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Question:
My mother recently had a heart attack and thankfully she survived and is recovering. Now I am worried that I may be at risk for heart problems. Should I be worried about heart disease as a young woman? I am in my 20s, but my doctor has told me that I am a little overweight and with my family history, I may be at risk for having problems down the line? Is this true?
Answer:
I’m sorry to hear about your mother’s illness, but I am very happy that she survived. Unfortunately, as a women we need to be very worried about heart disease. In fact, approximately one in FOUR women in the U.S. die yearly from heart disease!  To make things more alarming, if you combined ALL the women in the U.S.  that died of ALL cancers in a year, it still doesn’t add up to the total of women who die each year in the U.S. from cardiovascular disease (heart disease and strokes combined)!
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And even though heart disease can affect both genders, more women die of heart attacks than men. WomenSymptomosBeing a woman of color (African american/Latina/Hispanic) puts you at higher risk than Caucasian women, since women of color tend to have more risk factors (including lack of physical activity, high blood pressure, obesity and diabetes.) With these alarming facts, it makes you scared enough to want to start taking care of your body at an earlier age to prevent from being a statistic later on.

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There are many different types of heart disease, so lets try to simplify them for this discussion. The most common type and leading cause of heart attacks is Coronary Artery Disease (CAD). With CAD, the blood vessels of the heart become filled with fatty plaque that eventually harden and narrow the blood vessels of the heart, making it harder for the heart to get the blood supply that it needs. This can lead to the uncomfortable pressure or squeezing pain in a person’s chest which is called ANGINA (pronounced Ann-jina). This pain can also occur in the neck, jaw, arms, shoulders or back. Angina can also present as an upset stomach in women as well. Having angina means you are more likely to have a Heart Attack. CAD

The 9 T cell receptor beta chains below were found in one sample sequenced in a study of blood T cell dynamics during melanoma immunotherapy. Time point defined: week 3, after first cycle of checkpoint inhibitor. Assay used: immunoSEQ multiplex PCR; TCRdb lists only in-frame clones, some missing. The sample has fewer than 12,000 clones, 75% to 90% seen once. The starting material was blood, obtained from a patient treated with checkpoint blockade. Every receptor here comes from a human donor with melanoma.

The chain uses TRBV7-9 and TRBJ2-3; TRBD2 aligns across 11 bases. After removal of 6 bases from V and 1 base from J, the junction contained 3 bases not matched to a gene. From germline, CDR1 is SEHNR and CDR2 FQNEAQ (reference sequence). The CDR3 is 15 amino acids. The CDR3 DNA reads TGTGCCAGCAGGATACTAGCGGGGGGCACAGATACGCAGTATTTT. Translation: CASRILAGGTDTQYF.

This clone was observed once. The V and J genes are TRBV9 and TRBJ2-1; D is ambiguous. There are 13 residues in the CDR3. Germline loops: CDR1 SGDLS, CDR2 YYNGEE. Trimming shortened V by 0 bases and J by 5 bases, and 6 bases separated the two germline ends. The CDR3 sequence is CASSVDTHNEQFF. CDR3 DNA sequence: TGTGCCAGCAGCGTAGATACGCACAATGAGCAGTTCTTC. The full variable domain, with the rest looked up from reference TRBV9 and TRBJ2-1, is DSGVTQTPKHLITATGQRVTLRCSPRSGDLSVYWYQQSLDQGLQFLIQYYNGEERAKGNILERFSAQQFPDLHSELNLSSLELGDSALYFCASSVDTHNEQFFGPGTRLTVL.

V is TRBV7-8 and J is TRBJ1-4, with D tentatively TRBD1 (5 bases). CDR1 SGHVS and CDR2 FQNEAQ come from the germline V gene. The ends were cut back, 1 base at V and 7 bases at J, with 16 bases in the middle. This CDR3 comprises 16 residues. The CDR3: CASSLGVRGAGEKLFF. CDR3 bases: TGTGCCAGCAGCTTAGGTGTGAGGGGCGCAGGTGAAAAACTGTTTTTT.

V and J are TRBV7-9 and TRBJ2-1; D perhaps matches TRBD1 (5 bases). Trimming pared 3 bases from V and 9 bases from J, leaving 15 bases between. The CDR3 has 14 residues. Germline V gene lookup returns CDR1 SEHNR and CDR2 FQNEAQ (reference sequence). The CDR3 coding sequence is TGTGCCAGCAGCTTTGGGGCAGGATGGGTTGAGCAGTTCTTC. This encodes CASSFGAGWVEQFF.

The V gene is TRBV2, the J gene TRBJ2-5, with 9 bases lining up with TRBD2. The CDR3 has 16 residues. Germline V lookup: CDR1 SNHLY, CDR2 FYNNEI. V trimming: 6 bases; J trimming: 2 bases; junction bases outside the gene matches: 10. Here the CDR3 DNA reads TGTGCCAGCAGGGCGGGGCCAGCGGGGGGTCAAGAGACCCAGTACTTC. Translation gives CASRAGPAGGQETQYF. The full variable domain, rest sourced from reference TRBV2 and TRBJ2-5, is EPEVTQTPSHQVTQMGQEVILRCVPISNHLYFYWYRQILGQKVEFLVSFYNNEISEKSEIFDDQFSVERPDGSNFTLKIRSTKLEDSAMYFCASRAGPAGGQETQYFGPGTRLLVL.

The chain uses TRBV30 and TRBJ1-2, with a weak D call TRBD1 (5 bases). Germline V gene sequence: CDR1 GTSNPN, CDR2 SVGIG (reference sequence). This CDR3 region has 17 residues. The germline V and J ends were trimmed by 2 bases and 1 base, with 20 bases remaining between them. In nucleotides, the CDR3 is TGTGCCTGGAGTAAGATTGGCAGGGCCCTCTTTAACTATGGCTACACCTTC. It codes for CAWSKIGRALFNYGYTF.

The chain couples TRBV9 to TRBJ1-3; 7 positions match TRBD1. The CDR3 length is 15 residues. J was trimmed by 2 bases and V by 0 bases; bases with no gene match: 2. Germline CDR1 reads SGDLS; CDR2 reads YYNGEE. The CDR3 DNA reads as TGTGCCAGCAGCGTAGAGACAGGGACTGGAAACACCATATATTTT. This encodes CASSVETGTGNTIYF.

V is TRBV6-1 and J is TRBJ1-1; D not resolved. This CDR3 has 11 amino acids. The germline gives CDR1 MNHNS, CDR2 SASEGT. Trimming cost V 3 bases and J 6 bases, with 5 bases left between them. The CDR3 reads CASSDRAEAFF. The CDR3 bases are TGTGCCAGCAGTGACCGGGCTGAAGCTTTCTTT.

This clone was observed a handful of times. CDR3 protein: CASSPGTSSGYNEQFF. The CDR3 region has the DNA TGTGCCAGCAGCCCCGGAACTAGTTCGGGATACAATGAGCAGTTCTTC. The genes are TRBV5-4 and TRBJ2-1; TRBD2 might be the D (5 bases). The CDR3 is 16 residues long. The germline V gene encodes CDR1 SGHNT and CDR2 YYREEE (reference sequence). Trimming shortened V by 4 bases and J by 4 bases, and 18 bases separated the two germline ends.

An actual heart attack occurs when the blood vessel/s leading to the heart are so severely obstructed or completely blocked, leading to lack of blood flow to the heart for greater than 20 minutes. That is why it is so important to live a healthy lifestyle with diet and exercise to help prevent the initial plaque/fatty deposits from occurring that can lead to this horrible event.

I’m sure you’ve also heard of family members or family friends who have been diagnosed with HEART FAILURE, which occurs when the heart muscles are not strong enough to pump blood the way it should. This then leads to decreased blood flow to other organs in the body. These people usually complain of feeling winded or short of breath, complain of  fatigue and can even experience leg swelling.

Others may have irregular heart beats or rhythms, which are known as ARRHYTHMIAS (pronounced uh-rith-me-uhs).Some can be harmless, but others can cause one to feel faint, lightheaded and can be dangerous. As we get older we are more prone to these irregular heart beats, which can lead to strokes/passing out/ or heart failure symptoms down the line. With that being said, it is important to follow up with your doctor if you ever experience these irregular beats or are diagnosed with one.